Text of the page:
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Rajarani Temple

The temple was constructed in the 11th century A.D., It is situated in a large garden, in an essay in grace and poise and is particularly interesting in that. It has no presiding diety. The name of this temple is supposed to be derived from red gold sand stone used Raja-Rani being the local name for the stone. The deul is intricately carved with figurines in various stages of daily chores. The lower portion of deul has the guarding the eight cardinal points of the temple. i.e. (1) Indra (II) Agni (III) Yama (IV) Nirriti (V) Varuna (VI) Vayu (VII) Kubera (VIII) Isana.

The Rajarani temple is an elegant example of great finesse in temple art architecture. The temple, dating back to the eleventh century, is set in open paddy fields, and the entire structure exudes grace and elegance. The name of the temple has been the subject of much debate. The most likely explanation is that the name is related to the lovely red-and- gold sandstone used in its construction, a stone which is known locally as rajarani. The debate is complicated by the fact that the names of all the Hindu temples in Bhubaneswar dedicated to the God Shiva end in the suffix eswar (for example Parasurameswara, Mukteswara, etc.), while those of the non-Shaivite temples are derived from their presiding deities (e.g. Parvati temple).One major scholar has argued that the name Rajarani was only applied to the temple at a later date (because of the sandstone), and that originally this is the Shiva shrine referred to in early texts as Indreswara.This seems the most likely conclusion.

This temple is located in old Bhubaneshwar. This gracefully proportionate 11th country temple stands against the backdrop of green paddy (rice) fields, looking very alluring. This temple is famous for its elaborately ornate sanctuary. Here one can see a pair of satries or dikpals (temple guardians). In addition to these one can see beautiful nymphs, embracing coupler, lions, elephants decorating the pillars and walls. Yama in various forms and postures can be seen-it is both fascinating and intermidating for e.g.: Yama holding several heads and a sword over the lying figure of a dead man.The Odisha king who created this temple died before the finishing touches to the temple were given. A deity was placed leaving the 1 sanctum sanctorum eternally godless, yet it is filled with vacant peace as no pujas are performed here and one can roam around freely.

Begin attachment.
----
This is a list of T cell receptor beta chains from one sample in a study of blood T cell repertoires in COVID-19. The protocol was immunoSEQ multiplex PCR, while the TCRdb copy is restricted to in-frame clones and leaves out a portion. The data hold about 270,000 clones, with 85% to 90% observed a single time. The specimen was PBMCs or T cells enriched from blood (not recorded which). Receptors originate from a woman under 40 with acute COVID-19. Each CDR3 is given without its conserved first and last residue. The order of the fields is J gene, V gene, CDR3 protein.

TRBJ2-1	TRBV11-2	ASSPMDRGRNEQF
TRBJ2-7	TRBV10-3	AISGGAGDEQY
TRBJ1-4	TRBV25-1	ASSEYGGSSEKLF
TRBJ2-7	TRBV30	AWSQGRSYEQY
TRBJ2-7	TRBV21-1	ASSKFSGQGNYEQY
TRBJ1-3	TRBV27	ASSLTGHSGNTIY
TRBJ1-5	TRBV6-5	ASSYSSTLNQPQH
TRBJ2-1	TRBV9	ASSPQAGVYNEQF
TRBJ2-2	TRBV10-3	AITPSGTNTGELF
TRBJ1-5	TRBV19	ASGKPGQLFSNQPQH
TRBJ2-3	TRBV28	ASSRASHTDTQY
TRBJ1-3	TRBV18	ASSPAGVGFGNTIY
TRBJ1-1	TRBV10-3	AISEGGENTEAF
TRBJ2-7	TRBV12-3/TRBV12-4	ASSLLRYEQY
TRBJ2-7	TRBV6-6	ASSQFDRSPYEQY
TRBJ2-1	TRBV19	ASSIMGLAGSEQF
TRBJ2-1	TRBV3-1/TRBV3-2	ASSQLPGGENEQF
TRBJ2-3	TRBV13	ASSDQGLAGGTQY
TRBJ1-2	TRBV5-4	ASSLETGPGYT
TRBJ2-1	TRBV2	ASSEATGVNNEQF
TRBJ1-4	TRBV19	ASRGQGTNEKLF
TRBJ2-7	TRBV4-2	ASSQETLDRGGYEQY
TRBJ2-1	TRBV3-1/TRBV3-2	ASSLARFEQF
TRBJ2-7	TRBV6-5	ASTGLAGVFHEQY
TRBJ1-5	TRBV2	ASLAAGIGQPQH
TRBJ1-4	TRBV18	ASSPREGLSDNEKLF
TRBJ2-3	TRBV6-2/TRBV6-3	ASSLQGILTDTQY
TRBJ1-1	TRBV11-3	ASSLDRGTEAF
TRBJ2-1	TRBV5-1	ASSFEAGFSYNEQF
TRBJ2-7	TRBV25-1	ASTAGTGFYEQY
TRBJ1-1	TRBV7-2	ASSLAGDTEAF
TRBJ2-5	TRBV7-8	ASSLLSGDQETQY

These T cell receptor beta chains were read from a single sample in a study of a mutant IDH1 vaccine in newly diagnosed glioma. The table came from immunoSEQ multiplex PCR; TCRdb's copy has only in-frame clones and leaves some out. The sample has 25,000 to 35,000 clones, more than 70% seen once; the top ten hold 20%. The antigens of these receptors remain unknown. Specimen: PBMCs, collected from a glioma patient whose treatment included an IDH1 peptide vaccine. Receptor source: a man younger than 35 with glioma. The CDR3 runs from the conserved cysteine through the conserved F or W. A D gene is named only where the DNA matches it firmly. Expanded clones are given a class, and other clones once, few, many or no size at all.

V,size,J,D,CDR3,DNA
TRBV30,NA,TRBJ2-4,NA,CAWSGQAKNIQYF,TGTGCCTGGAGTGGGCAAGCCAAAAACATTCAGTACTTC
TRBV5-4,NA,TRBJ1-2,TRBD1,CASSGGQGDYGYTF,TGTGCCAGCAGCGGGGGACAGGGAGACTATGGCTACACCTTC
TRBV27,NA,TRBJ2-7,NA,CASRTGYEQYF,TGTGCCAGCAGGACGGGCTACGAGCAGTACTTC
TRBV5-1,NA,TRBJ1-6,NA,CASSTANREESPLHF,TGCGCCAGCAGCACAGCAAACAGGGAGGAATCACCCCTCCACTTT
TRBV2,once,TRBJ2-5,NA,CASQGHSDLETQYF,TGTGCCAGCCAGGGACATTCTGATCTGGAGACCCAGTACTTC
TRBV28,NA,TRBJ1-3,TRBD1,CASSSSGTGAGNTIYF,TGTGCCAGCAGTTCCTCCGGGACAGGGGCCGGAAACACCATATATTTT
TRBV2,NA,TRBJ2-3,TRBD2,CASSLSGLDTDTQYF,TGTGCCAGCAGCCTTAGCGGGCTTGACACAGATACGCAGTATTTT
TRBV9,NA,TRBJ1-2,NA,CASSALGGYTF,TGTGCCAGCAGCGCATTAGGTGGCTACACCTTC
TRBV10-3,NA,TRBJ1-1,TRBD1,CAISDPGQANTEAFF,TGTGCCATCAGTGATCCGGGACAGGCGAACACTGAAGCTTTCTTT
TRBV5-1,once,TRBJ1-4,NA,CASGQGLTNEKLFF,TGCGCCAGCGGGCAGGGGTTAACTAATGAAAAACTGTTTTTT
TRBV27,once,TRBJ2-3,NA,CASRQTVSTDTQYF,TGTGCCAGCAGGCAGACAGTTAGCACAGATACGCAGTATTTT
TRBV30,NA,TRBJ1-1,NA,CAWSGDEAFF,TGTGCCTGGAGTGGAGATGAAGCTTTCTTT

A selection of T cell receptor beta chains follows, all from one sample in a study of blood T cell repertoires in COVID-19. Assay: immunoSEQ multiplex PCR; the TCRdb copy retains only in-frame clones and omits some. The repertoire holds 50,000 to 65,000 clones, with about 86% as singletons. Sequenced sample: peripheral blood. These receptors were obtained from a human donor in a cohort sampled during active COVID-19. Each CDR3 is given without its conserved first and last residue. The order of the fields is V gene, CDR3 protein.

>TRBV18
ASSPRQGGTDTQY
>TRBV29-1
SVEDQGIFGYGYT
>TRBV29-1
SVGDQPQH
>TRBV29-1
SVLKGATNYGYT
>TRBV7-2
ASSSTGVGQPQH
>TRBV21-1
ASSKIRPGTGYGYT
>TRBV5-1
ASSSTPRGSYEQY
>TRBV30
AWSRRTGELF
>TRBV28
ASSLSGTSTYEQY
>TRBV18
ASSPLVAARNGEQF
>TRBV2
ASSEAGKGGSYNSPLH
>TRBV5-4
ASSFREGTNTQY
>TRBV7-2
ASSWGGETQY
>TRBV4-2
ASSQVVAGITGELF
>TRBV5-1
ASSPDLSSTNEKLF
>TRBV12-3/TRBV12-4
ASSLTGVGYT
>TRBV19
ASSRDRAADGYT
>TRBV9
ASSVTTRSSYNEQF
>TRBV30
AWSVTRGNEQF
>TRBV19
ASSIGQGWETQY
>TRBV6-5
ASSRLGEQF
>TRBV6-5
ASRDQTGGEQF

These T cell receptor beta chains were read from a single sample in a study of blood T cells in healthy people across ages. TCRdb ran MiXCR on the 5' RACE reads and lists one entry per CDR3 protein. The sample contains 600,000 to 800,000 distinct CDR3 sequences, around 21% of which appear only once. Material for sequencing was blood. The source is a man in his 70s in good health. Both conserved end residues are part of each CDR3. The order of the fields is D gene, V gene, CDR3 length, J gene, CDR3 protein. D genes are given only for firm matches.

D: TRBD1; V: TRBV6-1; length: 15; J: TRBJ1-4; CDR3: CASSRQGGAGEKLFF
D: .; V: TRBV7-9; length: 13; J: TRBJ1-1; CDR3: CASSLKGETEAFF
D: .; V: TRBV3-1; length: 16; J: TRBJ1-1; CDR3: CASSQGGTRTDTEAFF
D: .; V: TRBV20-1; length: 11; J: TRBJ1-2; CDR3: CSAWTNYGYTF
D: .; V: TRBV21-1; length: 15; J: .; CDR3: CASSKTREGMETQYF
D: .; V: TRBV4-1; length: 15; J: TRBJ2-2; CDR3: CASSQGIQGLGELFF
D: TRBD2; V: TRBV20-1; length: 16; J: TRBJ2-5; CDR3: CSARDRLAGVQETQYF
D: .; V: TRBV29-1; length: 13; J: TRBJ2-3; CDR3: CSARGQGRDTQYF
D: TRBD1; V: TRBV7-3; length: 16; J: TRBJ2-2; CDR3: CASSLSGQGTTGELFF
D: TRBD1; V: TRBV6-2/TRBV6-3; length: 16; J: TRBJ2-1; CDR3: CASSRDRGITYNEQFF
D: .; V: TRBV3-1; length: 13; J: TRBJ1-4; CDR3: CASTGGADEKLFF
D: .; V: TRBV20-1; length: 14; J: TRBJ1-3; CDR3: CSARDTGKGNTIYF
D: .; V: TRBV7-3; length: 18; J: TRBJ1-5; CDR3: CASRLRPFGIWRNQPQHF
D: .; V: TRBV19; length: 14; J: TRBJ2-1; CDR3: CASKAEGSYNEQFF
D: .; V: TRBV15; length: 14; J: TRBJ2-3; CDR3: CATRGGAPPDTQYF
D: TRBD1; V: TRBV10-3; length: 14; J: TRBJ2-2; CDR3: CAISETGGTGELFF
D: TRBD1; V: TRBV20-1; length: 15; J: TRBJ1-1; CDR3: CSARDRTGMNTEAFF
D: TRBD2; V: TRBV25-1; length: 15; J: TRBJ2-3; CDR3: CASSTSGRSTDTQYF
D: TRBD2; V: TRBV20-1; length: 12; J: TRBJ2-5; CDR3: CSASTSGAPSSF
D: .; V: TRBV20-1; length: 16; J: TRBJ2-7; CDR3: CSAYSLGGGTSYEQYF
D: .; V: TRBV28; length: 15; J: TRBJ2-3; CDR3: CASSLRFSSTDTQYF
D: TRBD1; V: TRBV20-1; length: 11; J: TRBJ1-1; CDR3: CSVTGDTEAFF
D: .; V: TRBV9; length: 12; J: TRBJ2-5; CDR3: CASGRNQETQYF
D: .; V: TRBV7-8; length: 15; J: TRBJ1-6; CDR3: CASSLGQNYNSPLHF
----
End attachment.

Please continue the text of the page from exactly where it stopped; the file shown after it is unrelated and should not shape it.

The jagmohana (porch) is extremely plain, and was evidently repaired in 1903 after having fallen down in ruins. The deul (tower), on the other hand, is spectacularly ornate, and is famous for the aesthetic concept of miniature temple spires clustered around the main tower. The sculptural images of the temple are elegant and lively, especially the beautiful female figures which can be seen in amorous dalliance, as well as engaged in such activities as holding children, looking in mirrors, and playing with pet birds. On the lower register of the deul, on the corner projections, are found the famous ‘Guardians of the Eight Directions’, watching over (and radiating the temple’s power to) the eight cardinal points. Beginning from the left of the entrance to the deul and proceeding in a clockwise direction, they are: Indra (east, chief of the 33 Vedic nature deities); Agni (south-east, Vedic God of fire); Yama (south, God of death); Nirriti (south-west, deity related to suffering); Varuna (west, a Vedic deity of the ocean); Vayu (north-west, wind God); Kubera (north, lord of wealth, shown here with a wish-fulfilling tree); and Ishana (north-east, a form of Shiva).

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